God can’t just forget and ignore our wrongs. That would compromise justice – He would be a crooked Judge. We always criticize crooked judges – but in the end, we ourselves want to be the exception. It’s human nature to want justice until it shines its light on us. God can’t forget justice: That’s why God judges. But that’s also why He died on the cross. He paid the price for our infinite punishment with the blood of His infinite worth, so justice has been fulfilled. Thus, He joins together infinite justice and infinite mercy – we are saved from our evil by the goodness of God.

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The Purpose of Evil and Suffering

Almost nothing else pervades the world so deeply. Everywhere man travels, and everywhere he looks, he finds them. They wrestle inside his inner being and often reign victorious. From storm and sickness to lying and murder, they are the smear upon a glorious creation.

Why is there evil and suffering? And why would a loving, righteous, just God allow such terrible things? Men have long pondered over this paradox. Every religion has had to deal with the problem. It has caused some to assert that a loving God cannot exist at all. A few even deny the very existence of suffering and sin, claiming that reality is just a dream. But, when one reads the mayhem in the news, and sees the pain and wickedness in life, their existence is very real, and the soul longs for an answer.

The Bible is the place to look. Part of the explanation is right in the first book, Genesis. It records that after the Creation, mankind was tempted in the Garden of Eden by Satan, and they disobeyed God. As a consequence, God cursed mankind and all Creation. Death entered the world. Floods, storms, and droughts became natural occurrences. Thistles and weeds flourished in the once-perfect earth, and man had to toil in the ground for his bread.

This harsh world was actually necessary for sinful man. In Genesis 1:28, the Lord commanded Adam and Eve: “Be fruitful and multiply, and fill the earth, and subdue it; and rule over the fish of the sea and over the birds of the sky and over every living thing that moves on the earth.” But now that man was fallen, how could he subdue the perfect earth? Thus the creation had to come under the Curse as well. Also, now that man was sinful, God made him toil and sweat just to get food so that man would not have so much free time to sin. The curse of work is actually beneficial to man, keeping him from slothful wickedness.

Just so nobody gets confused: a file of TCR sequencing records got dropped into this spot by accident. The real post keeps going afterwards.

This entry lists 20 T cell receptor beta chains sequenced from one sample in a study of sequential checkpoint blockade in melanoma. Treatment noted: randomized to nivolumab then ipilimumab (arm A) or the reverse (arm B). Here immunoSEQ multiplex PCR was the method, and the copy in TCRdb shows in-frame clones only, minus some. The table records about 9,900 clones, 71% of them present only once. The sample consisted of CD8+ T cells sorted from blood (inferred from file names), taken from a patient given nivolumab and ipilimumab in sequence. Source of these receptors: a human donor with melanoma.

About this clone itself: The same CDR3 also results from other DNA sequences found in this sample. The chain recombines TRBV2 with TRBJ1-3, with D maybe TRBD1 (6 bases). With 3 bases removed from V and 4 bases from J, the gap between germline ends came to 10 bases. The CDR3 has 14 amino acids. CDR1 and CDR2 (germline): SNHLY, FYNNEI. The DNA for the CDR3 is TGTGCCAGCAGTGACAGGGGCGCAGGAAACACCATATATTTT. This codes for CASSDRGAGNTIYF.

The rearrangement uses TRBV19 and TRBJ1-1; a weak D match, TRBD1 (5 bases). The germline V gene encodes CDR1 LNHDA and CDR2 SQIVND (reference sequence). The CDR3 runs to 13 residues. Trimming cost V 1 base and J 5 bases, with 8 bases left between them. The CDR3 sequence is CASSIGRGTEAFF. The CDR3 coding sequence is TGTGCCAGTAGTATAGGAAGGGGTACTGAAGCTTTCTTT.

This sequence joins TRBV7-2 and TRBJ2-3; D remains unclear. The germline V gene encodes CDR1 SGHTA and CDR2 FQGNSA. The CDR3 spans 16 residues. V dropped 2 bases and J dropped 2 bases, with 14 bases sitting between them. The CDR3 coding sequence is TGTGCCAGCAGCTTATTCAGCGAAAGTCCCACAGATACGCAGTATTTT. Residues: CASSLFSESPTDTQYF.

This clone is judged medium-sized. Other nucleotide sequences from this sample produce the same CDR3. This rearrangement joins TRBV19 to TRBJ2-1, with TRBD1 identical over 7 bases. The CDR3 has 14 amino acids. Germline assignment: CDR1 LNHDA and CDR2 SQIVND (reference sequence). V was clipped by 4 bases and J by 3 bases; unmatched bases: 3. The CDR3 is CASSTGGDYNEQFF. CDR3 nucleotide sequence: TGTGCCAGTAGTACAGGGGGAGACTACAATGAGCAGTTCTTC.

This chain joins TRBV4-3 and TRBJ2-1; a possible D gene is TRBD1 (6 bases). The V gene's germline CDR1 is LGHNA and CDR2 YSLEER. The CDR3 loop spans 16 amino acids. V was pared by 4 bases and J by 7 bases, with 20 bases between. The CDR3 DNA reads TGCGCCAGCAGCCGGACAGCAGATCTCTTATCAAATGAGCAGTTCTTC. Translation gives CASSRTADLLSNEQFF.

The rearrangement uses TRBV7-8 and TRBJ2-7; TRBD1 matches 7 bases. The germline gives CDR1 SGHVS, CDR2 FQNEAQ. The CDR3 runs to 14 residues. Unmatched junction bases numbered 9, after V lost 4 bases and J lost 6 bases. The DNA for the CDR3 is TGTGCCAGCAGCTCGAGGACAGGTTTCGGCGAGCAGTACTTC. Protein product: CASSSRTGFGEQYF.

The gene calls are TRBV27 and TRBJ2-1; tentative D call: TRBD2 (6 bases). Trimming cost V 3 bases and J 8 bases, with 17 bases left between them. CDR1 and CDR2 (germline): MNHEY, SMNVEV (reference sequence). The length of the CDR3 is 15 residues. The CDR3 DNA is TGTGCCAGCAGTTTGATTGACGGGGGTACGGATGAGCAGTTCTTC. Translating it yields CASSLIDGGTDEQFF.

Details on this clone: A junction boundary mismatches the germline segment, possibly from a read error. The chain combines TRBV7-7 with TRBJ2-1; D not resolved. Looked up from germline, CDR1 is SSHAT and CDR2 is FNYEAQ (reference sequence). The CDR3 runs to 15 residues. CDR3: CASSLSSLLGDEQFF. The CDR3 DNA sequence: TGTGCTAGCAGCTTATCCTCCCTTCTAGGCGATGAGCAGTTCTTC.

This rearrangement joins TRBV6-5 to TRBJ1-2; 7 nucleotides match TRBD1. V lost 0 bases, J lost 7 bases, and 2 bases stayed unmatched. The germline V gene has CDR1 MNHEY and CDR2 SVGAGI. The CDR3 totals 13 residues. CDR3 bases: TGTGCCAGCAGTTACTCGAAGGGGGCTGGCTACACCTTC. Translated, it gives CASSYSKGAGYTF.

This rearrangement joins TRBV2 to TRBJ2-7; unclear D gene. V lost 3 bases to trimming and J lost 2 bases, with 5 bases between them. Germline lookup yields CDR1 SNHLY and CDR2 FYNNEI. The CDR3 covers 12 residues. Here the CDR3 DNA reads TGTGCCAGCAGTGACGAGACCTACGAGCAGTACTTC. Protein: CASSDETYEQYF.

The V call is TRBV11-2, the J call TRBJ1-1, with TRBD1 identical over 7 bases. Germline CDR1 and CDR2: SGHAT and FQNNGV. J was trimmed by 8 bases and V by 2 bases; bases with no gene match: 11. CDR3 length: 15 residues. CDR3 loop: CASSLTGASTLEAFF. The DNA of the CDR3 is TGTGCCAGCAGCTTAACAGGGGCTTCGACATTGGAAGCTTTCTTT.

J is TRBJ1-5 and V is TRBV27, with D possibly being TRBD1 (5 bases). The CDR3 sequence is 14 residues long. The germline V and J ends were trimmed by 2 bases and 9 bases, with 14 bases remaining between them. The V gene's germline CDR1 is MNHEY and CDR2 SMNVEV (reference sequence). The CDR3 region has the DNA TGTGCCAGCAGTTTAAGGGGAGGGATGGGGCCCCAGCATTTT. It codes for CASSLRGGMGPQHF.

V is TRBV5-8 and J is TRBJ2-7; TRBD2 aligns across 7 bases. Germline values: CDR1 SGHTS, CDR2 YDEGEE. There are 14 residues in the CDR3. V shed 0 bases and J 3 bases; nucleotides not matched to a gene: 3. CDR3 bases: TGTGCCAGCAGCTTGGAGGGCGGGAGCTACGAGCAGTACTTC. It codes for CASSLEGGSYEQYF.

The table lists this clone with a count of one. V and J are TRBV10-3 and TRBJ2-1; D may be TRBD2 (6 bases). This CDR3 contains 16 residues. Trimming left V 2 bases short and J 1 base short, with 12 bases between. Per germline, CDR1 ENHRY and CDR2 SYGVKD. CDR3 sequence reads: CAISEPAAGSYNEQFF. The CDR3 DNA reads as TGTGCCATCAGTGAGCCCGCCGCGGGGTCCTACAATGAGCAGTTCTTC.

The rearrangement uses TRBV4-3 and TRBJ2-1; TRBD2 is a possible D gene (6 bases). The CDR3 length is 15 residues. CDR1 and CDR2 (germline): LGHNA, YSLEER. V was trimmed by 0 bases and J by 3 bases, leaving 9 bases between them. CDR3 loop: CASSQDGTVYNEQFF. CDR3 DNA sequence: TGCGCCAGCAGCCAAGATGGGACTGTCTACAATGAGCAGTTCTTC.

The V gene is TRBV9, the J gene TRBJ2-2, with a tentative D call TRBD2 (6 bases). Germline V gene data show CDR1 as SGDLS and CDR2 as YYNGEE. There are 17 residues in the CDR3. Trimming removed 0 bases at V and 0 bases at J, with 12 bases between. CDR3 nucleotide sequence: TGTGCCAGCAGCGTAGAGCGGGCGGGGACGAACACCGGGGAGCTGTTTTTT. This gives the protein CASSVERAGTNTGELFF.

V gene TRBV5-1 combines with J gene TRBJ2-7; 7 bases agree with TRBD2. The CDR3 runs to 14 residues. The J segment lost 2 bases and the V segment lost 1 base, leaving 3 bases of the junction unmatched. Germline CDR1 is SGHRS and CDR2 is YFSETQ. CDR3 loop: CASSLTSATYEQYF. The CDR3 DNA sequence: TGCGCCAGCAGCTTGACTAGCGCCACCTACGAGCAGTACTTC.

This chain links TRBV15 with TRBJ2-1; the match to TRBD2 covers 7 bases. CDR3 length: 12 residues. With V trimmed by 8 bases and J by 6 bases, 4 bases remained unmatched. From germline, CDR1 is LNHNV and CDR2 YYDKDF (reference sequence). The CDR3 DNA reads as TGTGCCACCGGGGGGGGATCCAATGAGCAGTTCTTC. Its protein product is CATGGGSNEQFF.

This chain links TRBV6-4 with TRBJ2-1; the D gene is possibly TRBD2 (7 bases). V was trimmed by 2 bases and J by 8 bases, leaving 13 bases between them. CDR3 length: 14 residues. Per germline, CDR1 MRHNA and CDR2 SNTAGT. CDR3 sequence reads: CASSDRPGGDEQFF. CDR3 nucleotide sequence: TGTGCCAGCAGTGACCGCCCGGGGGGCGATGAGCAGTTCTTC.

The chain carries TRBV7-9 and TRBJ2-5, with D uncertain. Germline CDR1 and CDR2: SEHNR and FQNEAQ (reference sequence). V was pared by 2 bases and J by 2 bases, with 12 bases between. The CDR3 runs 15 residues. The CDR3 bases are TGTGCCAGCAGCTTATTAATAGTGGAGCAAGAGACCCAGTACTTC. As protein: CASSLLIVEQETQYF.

But, why did God permit the possibility of disobedience in the first place? If God knows all things and is all-powerful, why did He create man with the ability to rebel? And why was Satan allowed in the Garden? Why was Satan permitted to continue existing after he fell away, or why was he even created? Obviously, the Lord allowed the entrance of evil for a purpose.

Romans 9 gives an enlightening and piercing discourse pertaining to evil and God’s right to be God.

15) For He says to Moses, “I will have mercy on whom I have mercy, and I will have compassion on whom I have compassion.” 16) So then it does not depend on the man who wills or the man who runs, but on God who has mercy. 17) For the Scripture says to Pharaoh, “For this very purpose I raised you up, to demonstrate My power in you, and that My name might be proclaimed throughout the whole earth.” 18) So then He has mercy on whom He desires, and He hardens whom He desires.

So the purpose of Pharaoh’s life is to disobey God and try to prevent God’s people from leaving Egypt, so that the Lord may show His power through His miracles. God used Pharaoh’s sin for His glory, and He actually hardened Pharaoh’s heart so that Pharaoh, through his sin nature, would choose to disobey! This concept is at first quite unbelievable, even offensive for many. Paul, the author of Romans, senses his readers’ rejection right away, and so answers: